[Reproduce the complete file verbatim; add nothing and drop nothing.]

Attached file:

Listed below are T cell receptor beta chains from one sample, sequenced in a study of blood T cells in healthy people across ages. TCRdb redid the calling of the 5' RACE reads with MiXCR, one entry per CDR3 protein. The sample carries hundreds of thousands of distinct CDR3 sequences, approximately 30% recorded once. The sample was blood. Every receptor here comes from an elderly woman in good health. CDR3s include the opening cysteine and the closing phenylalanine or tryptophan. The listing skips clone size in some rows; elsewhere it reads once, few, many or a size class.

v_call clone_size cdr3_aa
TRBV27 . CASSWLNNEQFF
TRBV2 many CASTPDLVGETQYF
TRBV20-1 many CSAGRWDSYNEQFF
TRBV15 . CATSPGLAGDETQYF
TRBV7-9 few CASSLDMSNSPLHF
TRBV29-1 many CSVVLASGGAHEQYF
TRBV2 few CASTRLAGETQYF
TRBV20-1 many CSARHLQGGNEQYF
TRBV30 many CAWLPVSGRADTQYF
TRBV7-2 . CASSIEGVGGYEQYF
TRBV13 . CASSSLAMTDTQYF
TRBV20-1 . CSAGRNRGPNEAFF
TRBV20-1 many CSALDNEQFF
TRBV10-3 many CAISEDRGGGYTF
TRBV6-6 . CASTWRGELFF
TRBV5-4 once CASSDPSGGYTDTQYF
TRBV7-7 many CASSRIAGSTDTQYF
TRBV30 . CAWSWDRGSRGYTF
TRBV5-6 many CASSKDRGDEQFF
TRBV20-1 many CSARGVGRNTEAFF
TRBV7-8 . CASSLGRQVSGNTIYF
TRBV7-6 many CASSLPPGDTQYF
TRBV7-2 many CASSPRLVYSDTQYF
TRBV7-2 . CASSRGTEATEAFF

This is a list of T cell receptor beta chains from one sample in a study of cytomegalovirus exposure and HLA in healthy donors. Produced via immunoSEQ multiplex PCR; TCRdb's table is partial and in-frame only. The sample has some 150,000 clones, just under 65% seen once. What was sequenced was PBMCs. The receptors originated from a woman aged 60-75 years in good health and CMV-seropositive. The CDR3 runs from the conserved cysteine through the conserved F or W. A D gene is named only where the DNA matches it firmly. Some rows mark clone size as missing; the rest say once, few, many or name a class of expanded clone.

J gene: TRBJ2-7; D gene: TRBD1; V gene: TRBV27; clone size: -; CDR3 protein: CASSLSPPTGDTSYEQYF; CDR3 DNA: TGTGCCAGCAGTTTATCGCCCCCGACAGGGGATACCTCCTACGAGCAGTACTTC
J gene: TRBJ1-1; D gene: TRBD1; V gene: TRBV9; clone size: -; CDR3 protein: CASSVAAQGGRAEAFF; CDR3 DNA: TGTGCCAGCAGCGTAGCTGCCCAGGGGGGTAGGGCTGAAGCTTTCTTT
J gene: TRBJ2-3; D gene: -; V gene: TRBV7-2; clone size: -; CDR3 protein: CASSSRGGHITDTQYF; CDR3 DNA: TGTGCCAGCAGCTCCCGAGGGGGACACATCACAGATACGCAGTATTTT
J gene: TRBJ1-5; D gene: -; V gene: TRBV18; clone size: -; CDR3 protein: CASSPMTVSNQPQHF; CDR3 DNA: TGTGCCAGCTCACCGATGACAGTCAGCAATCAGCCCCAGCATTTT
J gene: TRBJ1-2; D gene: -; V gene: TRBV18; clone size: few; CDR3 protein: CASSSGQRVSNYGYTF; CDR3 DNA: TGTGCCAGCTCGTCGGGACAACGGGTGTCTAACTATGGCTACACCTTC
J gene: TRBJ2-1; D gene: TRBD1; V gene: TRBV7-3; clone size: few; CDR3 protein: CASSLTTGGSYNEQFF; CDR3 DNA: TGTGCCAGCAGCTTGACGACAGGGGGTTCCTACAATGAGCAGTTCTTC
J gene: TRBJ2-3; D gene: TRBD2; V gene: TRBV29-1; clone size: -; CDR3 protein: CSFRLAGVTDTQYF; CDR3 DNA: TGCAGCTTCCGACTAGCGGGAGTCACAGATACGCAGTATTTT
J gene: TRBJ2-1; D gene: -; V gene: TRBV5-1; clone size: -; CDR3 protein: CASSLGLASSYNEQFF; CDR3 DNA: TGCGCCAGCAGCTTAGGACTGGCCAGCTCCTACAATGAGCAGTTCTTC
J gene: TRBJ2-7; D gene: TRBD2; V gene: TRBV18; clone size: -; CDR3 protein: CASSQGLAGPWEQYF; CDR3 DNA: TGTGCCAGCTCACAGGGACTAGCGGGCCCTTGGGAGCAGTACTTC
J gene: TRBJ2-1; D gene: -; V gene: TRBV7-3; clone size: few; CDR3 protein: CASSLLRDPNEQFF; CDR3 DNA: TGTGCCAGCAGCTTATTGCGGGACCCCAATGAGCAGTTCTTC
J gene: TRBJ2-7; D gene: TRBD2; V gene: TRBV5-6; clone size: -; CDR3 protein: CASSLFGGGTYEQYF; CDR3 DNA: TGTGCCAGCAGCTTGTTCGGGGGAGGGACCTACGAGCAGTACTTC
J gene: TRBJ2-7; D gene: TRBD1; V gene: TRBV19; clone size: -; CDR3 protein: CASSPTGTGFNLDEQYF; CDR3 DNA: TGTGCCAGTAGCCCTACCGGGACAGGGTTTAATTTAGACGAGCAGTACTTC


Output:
Listed below are T cell receptor beta chains from one sample, sequenced in a study of blood T cells in healthy people across ages. TCRdb redid the calling of the 5' RACE reads with MiXCR, one entry per CDR3 protein. The sample carries hundreds of thousands of distinct CDR3 sequences, approximately 30% recorded once. The sample was blood. Every receptor here comes from an elderly woman in good health. CDR3s include the opening cysteine and the closing phenylalanine or tryptophan. The listing skips clone size in some rows; elsewhere it reads once, few, many or a size class.

v_call clone_size cdr3_aa
TRBV27 . CASSWLNNEQFF
TRBV2 many CASTPDLVGETQYF
TRBV20-1 many CSAGRWDSYNEQFF
TRBV15 . CATSPGLAGDETQYF
TRBV7-9 few CASSLDMSNSPLHF
TRBV29-1 many CSVVLASGGAHEQYF
TRBV2 few CASTRLAGETQYF
TRBV20-1 many CSARHLQGGNEQYF
TRBV30 many CAWLPVSGRADTQYF
TRBV7-2 . CASSIEGVGGYEQYF
TRBV13 . CASSSLAMTDTQYF
TRBV20-1 . CSAGRNRGPNEAFF
TRBV20-1 many CSALDNEQFF
TRBV10-3 many CAISEDRGGGYTF
TRBV6-6 . CASTWRGELFF
TRBV5-4 once CASSDPSGGYTDTQYF
TRBV7-7 many CASSRIAGSTDTQYF
TRBV30 . CAWSWDRGSRGYTF
TRBV5-6 many CASSKDRGDEQFF
TRBV20-1 many CSARGVGRNTEAFF
TRBV7-8 . CASSLGRQVSGNTIYF
TRBV7-6 many CASSLPPGDTQYF
TRBV7-2 many CASSPRLVYSDTQYF
TRBV7-2 . CASSRGTEATEAFF

This is a list of T cell receptor beta chains from one sample in a study of cytomegalovirus exposure and HLA in healthy donors. Produced via immunoSEQ multiplex PCR; TCRdb's table is partial and in-frame only. The sample has some 150,000 clones, just under 65% seen once. What was sequenced was PBMCs. The receptors originated from a woman aged 60-75 years in good health and CMV-seropositive. The CDR3 runs from the conserved cysteine through the conserved F or W. A D gene is named only where the DNA matches it firmly. Some rows mark clone size as missing; the rest say once, few, many or name a class of expanded clone.

J gene: TRBJ2-7; D gene: TRBD1; V gene: TRBV27; clone size: -; CDR3 protein: CASSLSPPTGDTSYEQYF; CDR3 DNA: TGTGCCAGCAGTTTATCGCCCCCGACAGGGGATACCTCCTACGAGCAGTACTTC
J gene: TRBJ1-1; D gene: TRBD1; V gene: TRBV9; clone size: -; CDR3 protein: CASSVAAQGGRAEAFF; CDR3 DNA: TGTGCCAGCAGCGTAGCTGCCCAGGGGGGTAGGGCTGAAGCTTTCTTT
J gene: TRBJ2-3; D gene: -; V gene: TRBV7-2; clone size: -; CDR3 protein: CASSSRGGHITDTQYF; CDR3 DNA: TGTGCCAGCAGCTCCCGAGGGGGACACATCACAGATACGCAGTATTTT
J gene: TRBJ1-5; D gene: -; V gene: TRBV18; clone size: -; CDR3 protein: CASSPMTVSNQPQHF; CDR3 DNA: TGTGCCAGCTCACCGATGACAGTCAGCAATCAGCCCCAGCATTTT
J gene: TRBJ1-2; D gene: -; V gene: TRBV18; clone size: few; CDR3 protein: CASSSGQRVSNYGYTF; CDR3 DNA: TGTGCCAGCTCGTCGGGACAACGGGTGTCTAACTATGGCTACACCTTC
J gene: TRBJ2-1; D gene: TRBD1; V gene: TRBV7-3; clone size: few; CDR3 protein: CASSLTTGGSYNEQFF; CDR3 DNA: TGTGCCAGCAGCTTGACGACAGGGGGTTCCTACAATGAGCAGTTCTTC
J gene: TRBJ2-3; D gene: TRBD2; V gene: TRBV29-1; clone size: -; CDR3 protein: CSFRLAGVTDTQYF; CDR3 DNA: TGCAGCTTCCGACTAGCGGGAGTCACAGATACGCAGTATTTT
J gene: TRBJ2-1; D gene: -; V gene: TRBV5-1; clone size: -; CDR3 protein: CASSLGLASSYNEQFF; CDR3 DNA: TGCGCCAGCAGCTTAGGACTGGCCAGCTCCTACAATGAGCAGTTCTTC
J gene: TRBJ2-7; D gene: TRBD2; V gene: TRBV18; clone size: -; CDR3 protein: CASSQGLAGPWEQYF; CDR3 DNA: TGTGCCAGCTCACAGGGACTAGCGGGCCCTTGGGAGCAGTACTTC
J gene: TRBJ2-1; D gene: -; V gene: TRBV7-3; clone size: few; CDR3 protein: CASSLLRDPNEQFF; CDR3 DNA: TGTGCCAGCAGCTTATTGCGGGACCCCAATGAGCAGTTCTTC
J gene: TRBJ2-7; D gene: TRBD2; V gene: TRBV5-6; clone size: -; CDR3 protein: CASSLFGGGTYEQYF; CDR3 DNA: TGTGCCAGCAGCTTGTTCGGGGGAGGGACCTACGAGCAGTACTTC
J gene: TRBJ2-7; D gene: TRBD1; V gene: TRBV19; clone size: -; CDR3 protein: CASSPTGTGFNLDEQYF; CDR3 DNA: TGTGCCAGTAGCCCTACCGGGACAGGGTTTAATTTAGACGAGCAGTACTTC